What a Horse has Taught Me About Leadership

The Merriam-Webster Dictionary (http://www.merriam-webster.com/) defines Leadership and Management as:

Leadership:

  • a position as a leader of a group, organization, etc.
  • the time when a person holds the position of leader
  • the power or ability to lead other people

Management

  • the act or art of managing :  the conducting or supervising of something (as a business)
  • judicious use of means to accomplish an end
  • the collective body of those who manage or direct an enterprise

For those of you that know me on a personal level, you know that I own a Thoroughbred Rescue Farm and that I also compete in Eventing in my spare time.  Being around and working with horses can teach you a lot about yourself.  You have to learn how to communicate with a 1000lb+ animal.  It first starts with building trust.  And once gained, the horse will look to you to be their leader.

Horses by nature look for leadership.  Some establish themselves as the leaders while others fall into place under them.  This is very similar to humans.  We either lead a group or are being led.  We are all leaders at some point in our lives, but within the group there are managers.  Those that are empowered to take action to get things accomplished.  To lead effectively, you have to gain the trust of your group. Force is not a form of leadership.  You as an individual must decide where you want to be in a pecking order.

I was walking one of my horses in from the field the other day and just starting thinking about the many life lessons I am learning.  I don’t manage my heard; but rather lead them.  They trust me that I will not put them in danger and if there is danger, I will do everything in my power to remove the danger.  I will guide and correct behaviors, however they manage themselves.  They have to.  And when I am riding/competing, we become a team and need to act as one. Two brains, two opposites, but acting as one for the same goal.  When we make a mistake, unfortunately it usually turns out to be me.  The horse trusted me and I gave the wrong signal, didn’t give a signal, etc.  My horses have taught me humility and how to learn from a mistake.  But they have also taught me confidence.  I need to be confident in my actions and decisions as they will affect both myself and them.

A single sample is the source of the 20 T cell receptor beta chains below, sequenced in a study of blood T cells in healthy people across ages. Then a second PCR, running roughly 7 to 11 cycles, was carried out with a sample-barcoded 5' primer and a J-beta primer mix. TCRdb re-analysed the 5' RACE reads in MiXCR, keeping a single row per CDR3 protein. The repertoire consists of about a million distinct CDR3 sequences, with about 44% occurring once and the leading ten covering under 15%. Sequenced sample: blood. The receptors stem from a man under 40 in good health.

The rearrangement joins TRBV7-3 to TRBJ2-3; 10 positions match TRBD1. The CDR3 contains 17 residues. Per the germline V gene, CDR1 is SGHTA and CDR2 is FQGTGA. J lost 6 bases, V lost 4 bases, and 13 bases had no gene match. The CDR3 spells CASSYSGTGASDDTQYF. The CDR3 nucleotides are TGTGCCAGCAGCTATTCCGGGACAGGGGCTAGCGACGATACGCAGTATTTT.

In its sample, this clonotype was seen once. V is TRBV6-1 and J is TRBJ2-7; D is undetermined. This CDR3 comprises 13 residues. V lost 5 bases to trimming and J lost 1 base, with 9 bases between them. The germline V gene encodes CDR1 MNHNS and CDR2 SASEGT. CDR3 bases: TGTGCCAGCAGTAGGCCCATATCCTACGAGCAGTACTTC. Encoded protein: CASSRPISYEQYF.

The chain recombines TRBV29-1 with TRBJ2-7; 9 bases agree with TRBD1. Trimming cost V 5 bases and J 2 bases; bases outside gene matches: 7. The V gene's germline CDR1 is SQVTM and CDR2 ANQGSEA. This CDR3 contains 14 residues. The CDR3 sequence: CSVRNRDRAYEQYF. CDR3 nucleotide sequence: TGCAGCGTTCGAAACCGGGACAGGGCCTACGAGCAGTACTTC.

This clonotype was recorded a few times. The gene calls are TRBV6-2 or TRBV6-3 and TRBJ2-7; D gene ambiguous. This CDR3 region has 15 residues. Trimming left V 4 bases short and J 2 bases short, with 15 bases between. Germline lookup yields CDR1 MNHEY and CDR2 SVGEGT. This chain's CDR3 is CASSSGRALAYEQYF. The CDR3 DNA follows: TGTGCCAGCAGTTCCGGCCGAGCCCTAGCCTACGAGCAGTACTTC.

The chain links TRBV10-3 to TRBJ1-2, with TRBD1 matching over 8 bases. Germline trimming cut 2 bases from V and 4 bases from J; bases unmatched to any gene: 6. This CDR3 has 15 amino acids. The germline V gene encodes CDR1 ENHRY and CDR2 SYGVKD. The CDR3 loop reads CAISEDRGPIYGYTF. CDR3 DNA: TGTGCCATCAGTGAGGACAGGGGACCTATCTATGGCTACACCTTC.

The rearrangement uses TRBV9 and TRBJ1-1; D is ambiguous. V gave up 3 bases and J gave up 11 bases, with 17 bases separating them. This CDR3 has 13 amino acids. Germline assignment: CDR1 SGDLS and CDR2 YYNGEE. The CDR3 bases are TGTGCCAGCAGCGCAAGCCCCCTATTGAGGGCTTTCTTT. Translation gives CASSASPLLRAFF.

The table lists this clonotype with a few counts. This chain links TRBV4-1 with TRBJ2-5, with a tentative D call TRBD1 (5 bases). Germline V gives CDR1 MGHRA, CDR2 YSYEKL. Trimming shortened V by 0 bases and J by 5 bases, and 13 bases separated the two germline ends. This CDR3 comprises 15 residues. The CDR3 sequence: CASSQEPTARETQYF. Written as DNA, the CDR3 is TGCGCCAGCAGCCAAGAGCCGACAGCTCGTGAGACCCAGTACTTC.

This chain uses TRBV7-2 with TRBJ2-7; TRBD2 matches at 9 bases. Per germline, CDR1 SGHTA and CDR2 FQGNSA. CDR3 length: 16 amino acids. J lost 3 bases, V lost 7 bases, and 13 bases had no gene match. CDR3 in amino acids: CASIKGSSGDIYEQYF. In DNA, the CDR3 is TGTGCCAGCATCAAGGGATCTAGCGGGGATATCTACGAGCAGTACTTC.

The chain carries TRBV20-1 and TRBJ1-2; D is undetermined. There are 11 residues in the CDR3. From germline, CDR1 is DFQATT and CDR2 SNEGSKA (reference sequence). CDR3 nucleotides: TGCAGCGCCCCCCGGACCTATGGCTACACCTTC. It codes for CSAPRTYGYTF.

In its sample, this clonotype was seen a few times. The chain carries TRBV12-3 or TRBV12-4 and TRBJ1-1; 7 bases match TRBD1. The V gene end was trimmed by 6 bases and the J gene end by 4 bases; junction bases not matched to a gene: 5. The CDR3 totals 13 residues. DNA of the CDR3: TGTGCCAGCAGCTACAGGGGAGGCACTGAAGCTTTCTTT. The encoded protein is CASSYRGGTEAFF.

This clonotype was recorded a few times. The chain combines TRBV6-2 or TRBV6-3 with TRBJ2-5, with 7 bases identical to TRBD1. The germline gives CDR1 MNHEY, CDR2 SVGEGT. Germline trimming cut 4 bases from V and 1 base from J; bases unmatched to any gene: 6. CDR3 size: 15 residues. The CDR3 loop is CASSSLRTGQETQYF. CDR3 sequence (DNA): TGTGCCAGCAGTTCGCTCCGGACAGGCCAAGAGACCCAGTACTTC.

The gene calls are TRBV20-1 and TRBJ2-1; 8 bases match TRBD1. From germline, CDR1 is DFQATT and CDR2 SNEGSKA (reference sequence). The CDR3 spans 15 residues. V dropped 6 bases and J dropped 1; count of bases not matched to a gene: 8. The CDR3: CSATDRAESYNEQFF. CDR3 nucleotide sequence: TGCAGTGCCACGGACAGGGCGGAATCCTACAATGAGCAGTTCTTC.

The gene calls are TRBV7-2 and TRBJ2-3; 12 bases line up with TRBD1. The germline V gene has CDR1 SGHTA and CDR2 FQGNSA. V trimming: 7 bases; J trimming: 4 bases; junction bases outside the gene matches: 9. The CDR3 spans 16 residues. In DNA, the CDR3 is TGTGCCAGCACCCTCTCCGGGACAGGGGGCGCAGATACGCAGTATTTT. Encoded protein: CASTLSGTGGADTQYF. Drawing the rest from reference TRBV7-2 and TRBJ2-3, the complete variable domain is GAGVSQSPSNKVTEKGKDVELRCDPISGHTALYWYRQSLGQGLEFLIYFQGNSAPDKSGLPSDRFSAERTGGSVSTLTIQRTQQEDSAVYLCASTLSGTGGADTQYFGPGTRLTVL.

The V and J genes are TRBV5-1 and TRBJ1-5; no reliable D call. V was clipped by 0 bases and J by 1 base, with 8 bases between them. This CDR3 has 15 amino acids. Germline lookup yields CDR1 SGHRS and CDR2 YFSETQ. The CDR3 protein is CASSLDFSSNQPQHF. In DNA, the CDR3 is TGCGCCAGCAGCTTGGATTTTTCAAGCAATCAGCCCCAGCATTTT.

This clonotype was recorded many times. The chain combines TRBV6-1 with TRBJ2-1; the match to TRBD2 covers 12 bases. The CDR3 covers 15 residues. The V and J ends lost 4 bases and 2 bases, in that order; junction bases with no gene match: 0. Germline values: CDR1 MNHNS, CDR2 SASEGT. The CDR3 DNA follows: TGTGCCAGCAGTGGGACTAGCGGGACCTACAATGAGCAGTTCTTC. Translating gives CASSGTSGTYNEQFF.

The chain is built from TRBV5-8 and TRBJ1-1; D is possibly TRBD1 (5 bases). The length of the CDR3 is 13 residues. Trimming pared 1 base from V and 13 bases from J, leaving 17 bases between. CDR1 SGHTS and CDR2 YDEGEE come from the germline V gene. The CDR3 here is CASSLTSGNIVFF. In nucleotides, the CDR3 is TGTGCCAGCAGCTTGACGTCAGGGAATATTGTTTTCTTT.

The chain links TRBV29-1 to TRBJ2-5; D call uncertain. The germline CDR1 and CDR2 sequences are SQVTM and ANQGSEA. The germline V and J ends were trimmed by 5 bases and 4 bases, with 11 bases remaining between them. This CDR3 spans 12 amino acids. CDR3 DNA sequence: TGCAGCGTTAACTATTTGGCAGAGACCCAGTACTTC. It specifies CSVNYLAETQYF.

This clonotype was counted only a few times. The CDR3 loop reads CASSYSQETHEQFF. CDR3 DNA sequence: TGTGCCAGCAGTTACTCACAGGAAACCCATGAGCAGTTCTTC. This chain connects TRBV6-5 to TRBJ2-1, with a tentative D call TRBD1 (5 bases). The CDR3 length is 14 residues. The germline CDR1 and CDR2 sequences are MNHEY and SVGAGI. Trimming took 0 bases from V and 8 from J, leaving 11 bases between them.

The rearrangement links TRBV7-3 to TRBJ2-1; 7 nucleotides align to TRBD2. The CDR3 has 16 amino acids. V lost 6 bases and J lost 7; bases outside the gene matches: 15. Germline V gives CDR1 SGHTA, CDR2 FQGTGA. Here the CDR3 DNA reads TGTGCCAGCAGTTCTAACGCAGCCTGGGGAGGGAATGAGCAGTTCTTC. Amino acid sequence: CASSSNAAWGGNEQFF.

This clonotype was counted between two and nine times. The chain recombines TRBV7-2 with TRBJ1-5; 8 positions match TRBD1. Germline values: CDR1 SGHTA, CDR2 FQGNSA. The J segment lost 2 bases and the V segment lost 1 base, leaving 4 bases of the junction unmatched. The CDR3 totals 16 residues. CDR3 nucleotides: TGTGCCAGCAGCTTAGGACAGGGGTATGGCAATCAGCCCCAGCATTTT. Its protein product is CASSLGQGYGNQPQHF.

Look at your office environment. This same dynamic happens. Organizations are defined by hierarchy.   There are leaders and managers.   Employees establish themselves into roles under their leader/manager.  We need this to be successful as an organization.  When a manager or their leader falters, employees will falter and vice versa.

As a professional, I am blessed to lead a team of sales professionals.  I provide them the organizational goals, guidance, tools for their job, and empower them to be successful with the company.  Along the way there will be adjustments but as long as the reasons are clear and understood, resistance is minimal.  We are our own herd, moving as one to reach the same common goal, Success!

Want to learn more about the keys to leadership and managing a successful sales team? Contact Gary at 301.360.0001 or email sales@ktlsolutions.com


GARY FRANCART | Director of Sales

Gary joined KTL in May of 2005 and has been continuously committed to ensuring a successful partnership and innovation of our customer’s business goals. His priority is to understand your organizational mission, vision, and strategic plan. Gary brings a wealth of knowledge to assist our customer’s product selection and implementation. With a visionary approach, he is able to ensure that KTL meets the ever-changing demands of technology business applications for complete customer satisfaction. Gary has over 18 years of technology sales and leadership – 10 of which were spent specializing in Business Applications such as Microsoft Dynamics, Acumatica Cloud ERP, CRM, and Business Intelligence solutions.

Share this post

Related Posts